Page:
PSY 241 Lecture 3

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  1. Depolarization
    • Decrease in membrane potential
    • Interior of cell becomes less negatively and closer to zero

    • Accomplished in 2 ways:
    • Negative ions leave cell
    • Positive ions come into cell
  2. Hyperpolarization
    • Increase in membrane potential
    • Interior of membrane becomes more negative and farther from zero

    • Accomplished in 2 ways:
    • Negative ions come into the cell
    • Positive ions leave the cell
  3. Graded potential (response)
    • Change in potential
    • The greater the stimulus, the greater the response
  4. As the potential spreads across the membrane, it
    diminishes (weakens) as it moves away from the point of stimulation
  5. Action potentials
    • Quick large electrical pulses in the membrane of the axon
    • not the dendrites or cell body
    • Triggered by positive current applied to the axon hillock
    • Voltage-dependent
    • Rapid reversal of membrane potential from -40MV to +40mV
  6. Five Phases of Action Potential
    • Depolarization phase
    • Threshold phase
    • Rising phase
    • Falling phase
    • Hyperpolarized (Undershoot)
  7. Depolarization Phase
    • -60 to -40 mV
    • Inside of cell becomes more positive as a result of an excitatory stimulus
    • graded potentials or positive current injected via a microelectrode
  8. Threshold Phase
    • -40 mV
    • Level of stimulation required for neuron to produce action potential
    • Represents opening of voltage-gated ion channels (ion channel sensitive to changes in cell membrane potential)
    • Voltage-gated sodium channels present at axon hillock
  9. Voltage-Gated Sodium Channels
    • Closed at RMP, -60 mV
    • Open when membrane is depolarized (-40 mV - Threshold)
    • Only allow Sodium to pass through
    • Time-dependent (only open for one millisecond) and close by inactivation gate
  10. Rising Phase
    • -40 mV to +40 mV
    • Sodium rushes into cell via voltage-gated sodium channels causing membrane to be more positive

    • At end of phase, Voltage-gated potassium channels being to open:
    • less sensitive to changes in membrane potential
    • only allow passage of K+
    • once open, they do no close until neuron reach RMP (Closing is slow)
    • Voltage-gated sodium channels close at peak (+40 mV)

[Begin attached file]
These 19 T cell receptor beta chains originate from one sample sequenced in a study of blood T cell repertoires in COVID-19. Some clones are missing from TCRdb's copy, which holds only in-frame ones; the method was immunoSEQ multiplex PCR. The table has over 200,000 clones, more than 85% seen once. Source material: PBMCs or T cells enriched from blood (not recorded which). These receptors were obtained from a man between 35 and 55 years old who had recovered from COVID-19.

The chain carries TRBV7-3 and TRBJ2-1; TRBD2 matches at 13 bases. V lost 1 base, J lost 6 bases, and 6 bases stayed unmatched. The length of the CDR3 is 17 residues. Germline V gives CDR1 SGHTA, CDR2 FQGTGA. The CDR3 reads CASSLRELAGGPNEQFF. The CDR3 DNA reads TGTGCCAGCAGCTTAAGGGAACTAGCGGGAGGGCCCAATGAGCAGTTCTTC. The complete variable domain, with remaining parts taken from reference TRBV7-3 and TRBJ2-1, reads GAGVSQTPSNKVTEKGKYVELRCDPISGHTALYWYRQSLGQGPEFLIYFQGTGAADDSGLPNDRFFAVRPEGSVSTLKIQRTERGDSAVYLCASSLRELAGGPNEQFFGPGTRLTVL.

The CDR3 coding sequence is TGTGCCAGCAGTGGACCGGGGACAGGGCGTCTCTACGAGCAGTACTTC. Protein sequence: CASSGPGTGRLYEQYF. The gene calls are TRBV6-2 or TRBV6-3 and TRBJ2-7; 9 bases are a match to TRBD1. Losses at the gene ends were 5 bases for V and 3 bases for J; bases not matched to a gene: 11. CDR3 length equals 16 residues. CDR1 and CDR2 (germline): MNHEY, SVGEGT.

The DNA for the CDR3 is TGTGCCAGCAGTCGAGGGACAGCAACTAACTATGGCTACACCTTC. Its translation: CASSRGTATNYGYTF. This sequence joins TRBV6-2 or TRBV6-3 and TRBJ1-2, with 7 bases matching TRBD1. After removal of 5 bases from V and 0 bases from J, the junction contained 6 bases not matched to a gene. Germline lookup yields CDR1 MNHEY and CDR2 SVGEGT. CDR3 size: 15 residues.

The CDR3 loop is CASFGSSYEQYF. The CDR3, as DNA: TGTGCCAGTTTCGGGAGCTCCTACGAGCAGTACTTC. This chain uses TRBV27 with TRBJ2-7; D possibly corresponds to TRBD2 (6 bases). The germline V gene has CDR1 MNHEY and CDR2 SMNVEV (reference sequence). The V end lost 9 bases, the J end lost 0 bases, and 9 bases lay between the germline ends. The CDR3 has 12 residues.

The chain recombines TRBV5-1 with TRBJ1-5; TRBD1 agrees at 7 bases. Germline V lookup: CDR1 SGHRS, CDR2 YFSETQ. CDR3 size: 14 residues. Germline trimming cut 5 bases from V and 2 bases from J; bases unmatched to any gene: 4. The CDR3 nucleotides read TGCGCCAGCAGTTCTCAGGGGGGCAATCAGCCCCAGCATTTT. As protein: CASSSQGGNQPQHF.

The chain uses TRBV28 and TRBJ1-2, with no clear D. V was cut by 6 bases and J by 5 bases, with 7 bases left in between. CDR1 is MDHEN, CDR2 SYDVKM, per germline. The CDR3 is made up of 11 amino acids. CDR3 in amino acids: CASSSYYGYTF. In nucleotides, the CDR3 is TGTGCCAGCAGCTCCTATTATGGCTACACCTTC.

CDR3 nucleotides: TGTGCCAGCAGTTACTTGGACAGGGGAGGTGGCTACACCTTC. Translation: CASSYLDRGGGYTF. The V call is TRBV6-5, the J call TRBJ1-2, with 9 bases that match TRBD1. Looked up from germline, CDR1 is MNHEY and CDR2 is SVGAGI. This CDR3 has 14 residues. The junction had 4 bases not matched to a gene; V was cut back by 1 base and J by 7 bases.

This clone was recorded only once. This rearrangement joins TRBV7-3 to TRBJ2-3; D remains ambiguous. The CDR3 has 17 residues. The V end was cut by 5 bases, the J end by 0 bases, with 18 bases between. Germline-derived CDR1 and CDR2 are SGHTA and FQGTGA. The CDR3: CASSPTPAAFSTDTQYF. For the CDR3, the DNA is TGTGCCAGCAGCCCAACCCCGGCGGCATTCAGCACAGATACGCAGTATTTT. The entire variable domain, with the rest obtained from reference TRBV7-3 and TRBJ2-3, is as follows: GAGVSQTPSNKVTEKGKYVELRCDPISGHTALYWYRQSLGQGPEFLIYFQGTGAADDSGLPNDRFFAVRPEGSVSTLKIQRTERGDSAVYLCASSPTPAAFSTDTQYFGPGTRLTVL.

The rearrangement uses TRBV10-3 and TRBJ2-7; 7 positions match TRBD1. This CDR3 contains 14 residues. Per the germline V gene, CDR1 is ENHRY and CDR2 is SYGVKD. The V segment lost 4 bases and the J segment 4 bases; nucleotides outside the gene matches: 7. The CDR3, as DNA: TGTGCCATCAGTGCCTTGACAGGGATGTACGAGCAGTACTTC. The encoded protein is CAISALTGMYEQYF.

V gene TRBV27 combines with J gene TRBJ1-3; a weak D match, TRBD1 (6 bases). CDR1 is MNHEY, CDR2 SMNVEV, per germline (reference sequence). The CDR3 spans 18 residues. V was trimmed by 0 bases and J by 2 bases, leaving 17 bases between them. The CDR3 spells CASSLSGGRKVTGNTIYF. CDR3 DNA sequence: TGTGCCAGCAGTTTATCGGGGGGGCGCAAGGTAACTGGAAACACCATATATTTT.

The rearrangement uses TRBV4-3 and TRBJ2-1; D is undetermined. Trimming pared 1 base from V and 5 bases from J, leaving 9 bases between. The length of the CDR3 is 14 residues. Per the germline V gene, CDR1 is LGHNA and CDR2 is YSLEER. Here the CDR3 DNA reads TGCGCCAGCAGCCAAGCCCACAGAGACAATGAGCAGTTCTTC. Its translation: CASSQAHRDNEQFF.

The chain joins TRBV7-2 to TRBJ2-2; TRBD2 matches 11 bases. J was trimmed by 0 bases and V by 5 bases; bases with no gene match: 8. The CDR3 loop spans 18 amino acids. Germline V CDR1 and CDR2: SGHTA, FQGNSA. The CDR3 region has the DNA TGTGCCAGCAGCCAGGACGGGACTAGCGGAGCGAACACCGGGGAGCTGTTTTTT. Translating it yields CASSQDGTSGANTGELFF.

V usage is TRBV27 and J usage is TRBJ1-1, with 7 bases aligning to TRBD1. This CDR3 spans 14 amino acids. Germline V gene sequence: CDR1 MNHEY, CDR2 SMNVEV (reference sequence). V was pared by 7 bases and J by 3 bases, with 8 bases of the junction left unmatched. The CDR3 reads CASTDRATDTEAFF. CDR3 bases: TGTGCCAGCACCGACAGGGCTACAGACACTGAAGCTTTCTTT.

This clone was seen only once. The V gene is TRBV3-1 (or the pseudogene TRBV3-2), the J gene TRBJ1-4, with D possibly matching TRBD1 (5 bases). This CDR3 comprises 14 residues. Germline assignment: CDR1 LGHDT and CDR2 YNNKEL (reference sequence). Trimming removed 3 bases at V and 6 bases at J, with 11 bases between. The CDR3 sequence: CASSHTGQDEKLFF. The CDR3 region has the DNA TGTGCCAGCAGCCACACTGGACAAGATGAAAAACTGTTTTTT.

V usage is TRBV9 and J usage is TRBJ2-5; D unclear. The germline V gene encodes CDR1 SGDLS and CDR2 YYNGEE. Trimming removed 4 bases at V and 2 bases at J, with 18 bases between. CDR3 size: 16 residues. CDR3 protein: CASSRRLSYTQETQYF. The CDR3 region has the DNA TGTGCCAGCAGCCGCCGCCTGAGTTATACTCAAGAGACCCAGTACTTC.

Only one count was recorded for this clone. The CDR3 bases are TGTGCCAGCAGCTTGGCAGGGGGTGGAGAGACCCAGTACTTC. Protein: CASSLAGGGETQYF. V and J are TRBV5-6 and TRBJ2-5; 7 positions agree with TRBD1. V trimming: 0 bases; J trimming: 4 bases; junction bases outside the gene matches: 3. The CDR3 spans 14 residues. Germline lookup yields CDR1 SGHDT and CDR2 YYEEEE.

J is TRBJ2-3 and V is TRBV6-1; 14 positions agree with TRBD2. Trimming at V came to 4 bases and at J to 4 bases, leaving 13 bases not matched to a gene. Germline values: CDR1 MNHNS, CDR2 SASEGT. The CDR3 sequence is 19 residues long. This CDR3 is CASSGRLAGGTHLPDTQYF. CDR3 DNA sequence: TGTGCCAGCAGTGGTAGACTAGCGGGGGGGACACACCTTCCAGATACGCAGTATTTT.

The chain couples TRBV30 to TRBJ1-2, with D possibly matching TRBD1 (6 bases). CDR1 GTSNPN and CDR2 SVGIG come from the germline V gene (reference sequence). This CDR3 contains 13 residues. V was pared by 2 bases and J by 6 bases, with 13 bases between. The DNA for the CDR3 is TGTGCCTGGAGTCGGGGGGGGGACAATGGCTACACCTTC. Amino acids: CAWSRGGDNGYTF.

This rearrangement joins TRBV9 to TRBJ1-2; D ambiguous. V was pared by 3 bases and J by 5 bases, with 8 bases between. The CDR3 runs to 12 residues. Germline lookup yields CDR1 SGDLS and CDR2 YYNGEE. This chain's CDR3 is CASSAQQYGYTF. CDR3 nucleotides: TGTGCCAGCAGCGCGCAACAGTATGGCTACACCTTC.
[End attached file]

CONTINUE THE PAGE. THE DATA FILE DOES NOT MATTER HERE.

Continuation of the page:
11. Falling Phase
    • +40 mV to -60 mV
    • Potassium rushes out of cell via voltage-gated potassium channels causing membrane potential to become more negative
  12. Hyperpolarized (Undershoot) Phase
    • -60 mV to -70 mV
    • Voltage-gated potassium channels close slowly, potassium continues to leave the cell, thereby creating a membrane potential that is more negative than normal (-70 mV)
    • *Equilibrium potential for K+ is -90 mV
  13. Recovery of resting membrane potential
    • -70 mV
    • Sodium/Potassium Pump restores membrane potential to RMP
    • Passive Chloride ions are also open
  14. Absolute Refractory Period
    • Time neuron is insensitive to further stimulation
    • Starts at peak of action potential and continues though falling phase
    • Result of function of voltage-gated sodium channels
    • Inactivation gate blocks channel and does not reset until membrane has reached RMP
  15. Relative Refractory Period
    • Time following the absolute refractory period during which a neuron can generate another action potential but only by a stronger than normal stimulus
    • Occurs during the hyperpolarized phase (-60 mV to -70 mV)
  16. Intensity of Stimuli encoded by:
    • Firing rate of a neuron (Rate Law):
    • The more intense the stimulus, the faster the rate of action potentials

    • Number of neurons firing action potential:
    • The more intense stimuli can cause more neurons to fire an action potential
  17. Unmyelinated Axons
    • Sodium rushing in via voltage-gated sodium channels and depolarizes the membrane, which triggers the opening of adjacent voltage-gated sodium channels
    • Continues until action potential reaches terminal button
    • Activated voltage-gated ion channels will enter into absolute refractory period, so action potential cannot be initiated again and signal does not travel back
  18. Multiple Sclerosis
    • 200 Americans, mostly women, are diagnosed
    • neurological disease
    • autoimmune disease damages myelin sheat around axons

    • Symptoms:
    • Tingling sensation and/or numbness: toes or fingers
    • Seeing double, blurry vision
    • Abnormal fatigue
Card Set:
PSY 241 Lecture 3
2013-02-14 23:19:44
PSY 241 Psychobiology Arturo Zavala

PSY 241 Psychobiology Arturo Zavala
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